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My cookbook: "Tehran to New York"

On the Norouz day of 2020 spring, I finally published my book. The manuscript is titled: "Tehran to New York: A culinary bridge between Persian and Western cultures" and aims at presenting a unique blend of classic and contemporary Persian recipes, as well as samples of Western-style cuisine, offered in a Persian context. It is important to build bridges between cultures, and not walls. This book aims at constructing a bridge between the Persian and Western cultures. The book may be ordered here:  

Nardun; Iranian chicken and pomegranate stew

Presented here is a chicken stew form the Caspian region of northern Iran. Caspian cuisine is characterized by its: very limited use of spices, very liberal use of local herbs, and slightly sour flavor theme. Caspain pomegranate is the most acidic among all the Iranian varieties of the fruit; the resulting molasses is usually preferred by those who do not enjoy the sweet and sour balance of pomegranate molasses from other regions of the country. It should not escape the reader's notice that pomegranate molasses, an iconic Persian ingredient, is the most essential ingredient in the making of Fesenjoon, the beloved Persian pomegranate, and walnut stew.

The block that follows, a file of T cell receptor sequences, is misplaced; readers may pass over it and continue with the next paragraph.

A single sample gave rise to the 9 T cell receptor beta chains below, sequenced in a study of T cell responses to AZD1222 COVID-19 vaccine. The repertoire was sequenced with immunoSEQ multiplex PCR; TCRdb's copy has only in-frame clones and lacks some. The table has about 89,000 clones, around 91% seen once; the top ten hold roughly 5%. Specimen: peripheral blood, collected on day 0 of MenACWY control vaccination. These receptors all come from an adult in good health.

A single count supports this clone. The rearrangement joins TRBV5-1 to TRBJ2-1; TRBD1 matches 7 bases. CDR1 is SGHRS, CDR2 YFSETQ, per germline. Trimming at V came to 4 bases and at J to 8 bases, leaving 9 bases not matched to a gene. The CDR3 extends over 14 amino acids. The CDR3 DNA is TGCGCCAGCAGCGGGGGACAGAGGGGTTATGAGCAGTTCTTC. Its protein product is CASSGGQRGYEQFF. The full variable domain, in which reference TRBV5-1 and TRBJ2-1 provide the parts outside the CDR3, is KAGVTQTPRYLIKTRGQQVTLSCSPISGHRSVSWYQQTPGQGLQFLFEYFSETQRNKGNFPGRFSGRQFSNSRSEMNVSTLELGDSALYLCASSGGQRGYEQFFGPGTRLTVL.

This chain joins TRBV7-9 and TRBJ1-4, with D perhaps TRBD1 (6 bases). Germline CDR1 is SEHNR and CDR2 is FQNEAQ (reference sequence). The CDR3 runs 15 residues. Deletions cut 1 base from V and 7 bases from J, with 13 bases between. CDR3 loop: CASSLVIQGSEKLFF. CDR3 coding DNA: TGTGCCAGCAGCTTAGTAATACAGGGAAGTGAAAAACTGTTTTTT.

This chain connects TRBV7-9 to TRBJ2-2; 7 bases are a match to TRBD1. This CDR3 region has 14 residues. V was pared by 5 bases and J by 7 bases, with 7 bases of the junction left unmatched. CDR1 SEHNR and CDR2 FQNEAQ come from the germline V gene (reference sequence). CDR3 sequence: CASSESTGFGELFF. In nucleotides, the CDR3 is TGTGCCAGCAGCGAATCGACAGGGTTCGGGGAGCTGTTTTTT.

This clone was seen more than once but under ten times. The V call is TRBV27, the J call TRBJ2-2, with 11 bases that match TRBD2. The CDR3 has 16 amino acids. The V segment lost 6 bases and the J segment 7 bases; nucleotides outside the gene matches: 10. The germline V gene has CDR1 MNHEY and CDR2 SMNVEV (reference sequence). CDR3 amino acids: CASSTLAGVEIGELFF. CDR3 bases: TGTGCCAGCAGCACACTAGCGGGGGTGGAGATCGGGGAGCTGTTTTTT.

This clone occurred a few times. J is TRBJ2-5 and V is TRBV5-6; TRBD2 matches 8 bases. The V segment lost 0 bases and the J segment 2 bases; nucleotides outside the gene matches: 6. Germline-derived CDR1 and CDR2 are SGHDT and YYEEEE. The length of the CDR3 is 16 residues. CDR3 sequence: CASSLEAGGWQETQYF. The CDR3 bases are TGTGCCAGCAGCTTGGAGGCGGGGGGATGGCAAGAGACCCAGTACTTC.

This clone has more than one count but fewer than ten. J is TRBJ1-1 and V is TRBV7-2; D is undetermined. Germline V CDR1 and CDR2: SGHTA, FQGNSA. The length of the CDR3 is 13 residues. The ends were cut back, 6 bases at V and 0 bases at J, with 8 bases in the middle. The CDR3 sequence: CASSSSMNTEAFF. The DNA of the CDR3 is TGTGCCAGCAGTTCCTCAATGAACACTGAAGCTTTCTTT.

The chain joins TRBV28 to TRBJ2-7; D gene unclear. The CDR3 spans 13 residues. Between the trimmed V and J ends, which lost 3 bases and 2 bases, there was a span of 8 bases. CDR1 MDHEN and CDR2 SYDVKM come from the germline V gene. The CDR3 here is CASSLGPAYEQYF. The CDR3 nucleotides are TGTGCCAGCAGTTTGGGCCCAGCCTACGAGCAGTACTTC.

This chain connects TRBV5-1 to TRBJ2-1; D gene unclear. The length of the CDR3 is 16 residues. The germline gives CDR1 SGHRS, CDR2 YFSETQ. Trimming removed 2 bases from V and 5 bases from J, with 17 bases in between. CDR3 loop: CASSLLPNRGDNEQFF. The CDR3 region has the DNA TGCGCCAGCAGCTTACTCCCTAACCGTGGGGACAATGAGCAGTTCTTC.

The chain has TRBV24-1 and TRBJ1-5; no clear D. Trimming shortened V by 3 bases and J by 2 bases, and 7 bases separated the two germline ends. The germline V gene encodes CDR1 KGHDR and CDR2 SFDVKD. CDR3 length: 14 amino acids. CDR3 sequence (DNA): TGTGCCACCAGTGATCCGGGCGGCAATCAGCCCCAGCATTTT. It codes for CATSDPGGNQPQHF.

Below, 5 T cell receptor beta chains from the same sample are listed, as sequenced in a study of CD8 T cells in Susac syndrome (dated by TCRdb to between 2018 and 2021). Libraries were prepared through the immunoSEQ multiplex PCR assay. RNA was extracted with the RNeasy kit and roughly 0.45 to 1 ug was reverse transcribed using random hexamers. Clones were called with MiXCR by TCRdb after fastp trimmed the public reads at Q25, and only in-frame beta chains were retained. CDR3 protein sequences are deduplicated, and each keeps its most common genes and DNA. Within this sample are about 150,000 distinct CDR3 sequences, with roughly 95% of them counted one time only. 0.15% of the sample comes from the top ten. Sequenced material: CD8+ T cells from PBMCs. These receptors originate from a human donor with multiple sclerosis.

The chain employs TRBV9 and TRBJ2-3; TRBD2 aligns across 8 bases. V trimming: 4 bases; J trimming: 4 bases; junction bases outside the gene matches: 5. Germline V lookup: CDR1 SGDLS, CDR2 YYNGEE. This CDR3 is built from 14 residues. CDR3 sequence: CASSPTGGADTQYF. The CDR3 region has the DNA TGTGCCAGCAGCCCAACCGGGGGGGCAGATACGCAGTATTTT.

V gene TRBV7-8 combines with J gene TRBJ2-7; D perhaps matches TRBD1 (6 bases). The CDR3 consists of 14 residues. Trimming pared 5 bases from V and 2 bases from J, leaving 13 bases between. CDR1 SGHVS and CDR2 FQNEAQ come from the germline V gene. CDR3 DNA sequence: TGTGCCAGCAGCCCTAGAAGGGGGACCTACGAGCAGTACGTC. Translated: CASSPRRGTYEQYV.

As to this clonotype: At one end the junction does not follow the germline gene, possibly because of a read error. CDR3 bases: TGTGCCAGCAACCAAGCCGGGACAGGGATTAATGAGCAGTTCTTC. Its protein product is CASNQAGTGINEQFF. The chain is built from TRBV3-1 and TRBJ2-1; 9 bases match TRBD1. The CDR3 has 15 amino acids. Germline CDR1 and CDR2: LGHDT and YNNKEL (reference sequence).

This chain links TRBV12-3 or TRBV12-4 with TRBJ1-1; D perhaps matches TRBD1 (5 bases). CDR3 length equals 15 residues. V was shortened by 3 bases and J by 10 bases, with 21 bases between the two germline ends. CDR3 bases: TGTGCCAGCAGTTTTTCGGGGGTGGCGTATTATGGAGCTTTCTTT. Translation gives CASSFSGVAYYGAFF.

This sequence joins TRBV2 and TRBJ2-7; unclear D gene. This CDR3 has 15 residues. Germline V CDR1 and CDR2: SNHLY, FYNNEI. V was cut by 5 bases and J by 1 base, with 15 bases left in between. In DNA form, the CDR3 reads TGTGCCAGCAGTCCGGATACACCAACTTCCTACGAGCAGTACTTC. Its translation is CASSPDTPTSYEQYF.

2.2 Pounds (~ 1 kg, 1 small, or half a large) whole chicken (or 4 thighs)
1 Pound yellow onions, very thinly sliced*
3 cloves of garlic, crushed
2 TBSP cilantro stems, finely chopped
1 TSP dried fenugreek
½ TSP turmeric
1 TBSP tomato paste
1 cup pomegranate juice (or TBSP pomegranate molasses, if you don't mind the darker color)
1 cup pomegranate arils 
* The goal is for the onions slices melt into a final gravy.

In a preheated pot, set on medium-high heat, brown the chicken. Remove the chicken from the dish, reduce the heat to medium, and add the onions slices. Caramelize for 15 to 20 minutes. Add the crushed garlic, cilantro stems, and fenugreek. Cook for another five minutes. Add the tomato paste, turmeric, and the molasses (if you choose to) and toast in the oil for a further minute.
Return the chicken to the pot. Add the pomegranate juice (or the same volume of water, if molasses is used), cover the pan, reduce the heat medium-low and cook the bird for 30 to 40 minutes. You should turn the bird around once and halfway through the cooking. In the last five minutes of the process, add the pomegranate arils. Do not steer the stew and only let the arils briefly change color.

Serve with white rice or some glorious Persian rice. Caspian cuisine heavily relies on rice as its staple carbohydrate.